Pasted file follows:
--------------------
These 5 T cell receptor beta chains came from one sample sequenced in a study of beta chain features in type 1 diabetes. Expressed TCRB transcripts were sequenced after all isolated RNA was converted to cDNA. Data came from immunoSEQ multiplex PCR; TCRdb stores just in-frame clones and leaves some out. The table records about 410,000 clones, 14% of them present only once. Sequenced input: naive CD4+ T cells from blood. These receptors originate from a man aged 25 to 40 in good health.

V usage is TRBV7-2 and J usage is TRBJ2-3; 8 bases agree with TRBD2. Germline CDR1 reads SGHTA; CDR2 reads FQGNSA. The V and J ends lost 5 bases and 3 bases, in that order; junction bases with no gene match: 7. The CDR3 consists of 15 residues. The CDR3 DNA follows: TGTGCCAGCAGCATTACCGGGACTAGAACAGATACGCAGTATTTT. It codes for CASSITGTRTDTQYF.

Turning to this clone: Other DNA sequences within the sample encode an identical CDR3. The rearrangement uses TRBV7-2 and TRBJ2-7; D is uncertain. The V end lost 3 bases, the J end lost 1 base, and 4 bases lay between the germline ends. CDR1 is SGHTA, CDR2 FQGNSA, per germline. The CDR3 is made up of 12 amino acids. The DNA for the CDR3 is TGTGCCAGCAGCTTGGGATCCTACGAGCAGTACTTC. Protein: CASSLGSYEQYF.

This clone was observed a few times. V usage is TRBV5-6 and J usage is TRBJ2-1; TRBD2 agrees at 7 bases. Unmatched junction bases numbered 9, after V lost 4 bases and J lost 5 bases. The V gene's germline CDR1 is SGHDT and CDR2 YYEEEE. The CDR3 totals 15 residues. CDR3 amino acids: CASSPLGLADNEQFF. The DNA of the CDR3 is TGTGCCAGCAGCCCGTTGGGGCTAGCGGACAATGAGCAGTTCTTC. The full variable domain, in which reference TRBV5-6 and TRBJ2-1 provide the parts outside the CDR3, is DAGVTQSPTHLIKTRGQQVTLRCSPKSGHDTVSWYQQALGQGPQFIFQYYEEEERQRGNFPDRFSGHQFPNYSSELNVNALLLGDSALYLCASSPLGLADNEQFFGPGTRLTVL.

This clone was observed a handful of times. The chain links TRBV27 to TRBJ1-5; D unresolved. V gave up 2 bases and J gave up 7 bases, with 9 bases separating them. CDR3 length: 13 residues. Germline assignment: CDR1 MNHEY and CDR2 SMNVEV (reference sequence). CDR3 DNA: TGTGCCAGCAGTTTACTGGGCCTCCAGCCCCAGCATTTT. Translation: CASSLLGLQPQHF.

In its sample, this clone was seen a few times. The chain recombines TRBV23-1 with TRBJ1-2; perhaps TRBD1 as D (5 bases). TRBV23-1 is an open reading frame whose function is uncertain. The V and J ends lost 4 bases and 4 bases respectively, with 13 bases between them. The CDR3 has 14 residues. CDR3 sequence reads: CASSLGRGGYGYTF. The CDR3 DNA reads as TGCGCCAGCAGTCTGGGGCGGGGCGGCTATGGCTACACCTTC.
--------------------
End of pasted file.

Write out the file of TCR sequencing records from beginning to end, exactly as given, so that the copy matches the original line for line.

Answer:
These 5 T cell receptor beta chains came from one sample sequenced in a study of beta chain features in type 1 diabetes. Expressed TCRB transcripts were sequenced after all isolated RNA was converted to cDNA. Data came from immunoSEQ multiplex PCR; TCRdb stores just in-frame clones and leaves some out. The table records about 410,000 clones, 14% of them present only once. Sequenced input: naive CD4+ T cells from blood. These receptors originate from a man aged 25 to 40 in good health.

V usage is TRBV7-2 and J usage is TRBJ2-3; 8 bases agree with TRBD2. Germline CDR1 reads SGHTA; CDR2 reads FQGNSA. The V and J ends lost 5 bases and 3 bases, in that order; junction bases with no gene match: 7. The CDR3 consists of 15 residues. The CDR3 DNA follows: TGTGCCAGCAGCATTACCGGGACTAGAACAGATACGCAGTATTTT. It codes for CASSITGTRTDTQYF.

Turning to this clone: Other DNA sequences within the sample encode an identical CDR3. The rearrangement uses TRBV7-2 and TRBJ2-7; D is uncertain. The V end lost 3 bases, the J end lost 1 base, and 4 bases lay between the germline ends. CDR1 is SGHTA, CDR2 FQGNSA, per germline. The CDR3 is made up of 12 amino acids. The DNA for the CDR3 is TGTGCCAGCAGCTTGGGATCCTACGAGCAGTACTTC. Protein: CASSLGSYEQYF.

This clone was observed a few times. V usage is TRBV5-6 and J usage is TRBJ2-1; TRBD2 agrees at 7 bases. Unmatched junction bases numbered 9, after V lost 4 bases and J lost 5 bases. The V gene's germline CDR1 is SGHDT and CDR2 YYEEEE. The CDR3 totals 15 residues. CDR3 amino acids: CASSPLGLADNEQFF. The DNA of the CDR3 is TGTGCCAGCAGCCCGTTGGGGCTAGCGGACAATGAGCAGTTCTTC. The full variable domain, in which reference TRBV5-6 and TRBJ2-1 provide the parts outside the CDR3, is DAGVTQSPTHLIKTRGQQVTLRCSPKSGHDTVSWYQQALGQGPQFIFQYYEEEERQRGNFPDRFSGHQFPNYSSELNVNALLLGDSALYLCASSPLGLADNEQFFGPGTRLTVL.

This clone was observed a handful of times. The chain links TRBV27 to TRBJ1-5; D unresolved. V gave up 2 bases and J gave up 7 bases, with 9 bases separating them. CDR3 length: 13 residues. Germline assignment: CDR1 MNHEY and CDR2 SMNVEV (reference sequence). CDR3 DNA: TGTGCCAGCAGTTTACTGGGCCTCCAGCCCCAGCATTTT. Translation: CASSLLGLQPQHF.

In its sample, this clone was seen a few times. The chain recombines TRBV23-1 with TRBJ1-2; perhaps TRBD1 as D (5 bases). TRBV23-1 is an open reading frame whose function is uncertain. The V and J ends lost 4 bases and 4 bases respectively, with 13 bases between them. The CDR3 has 14 residues. CDR3 sequence reads: CASSLGRGGYGYTF. The CDR3 DNA reads as TGCGCCAGCAGTCTGGGGCGGGGCGGCTATGGCTACACCTTC.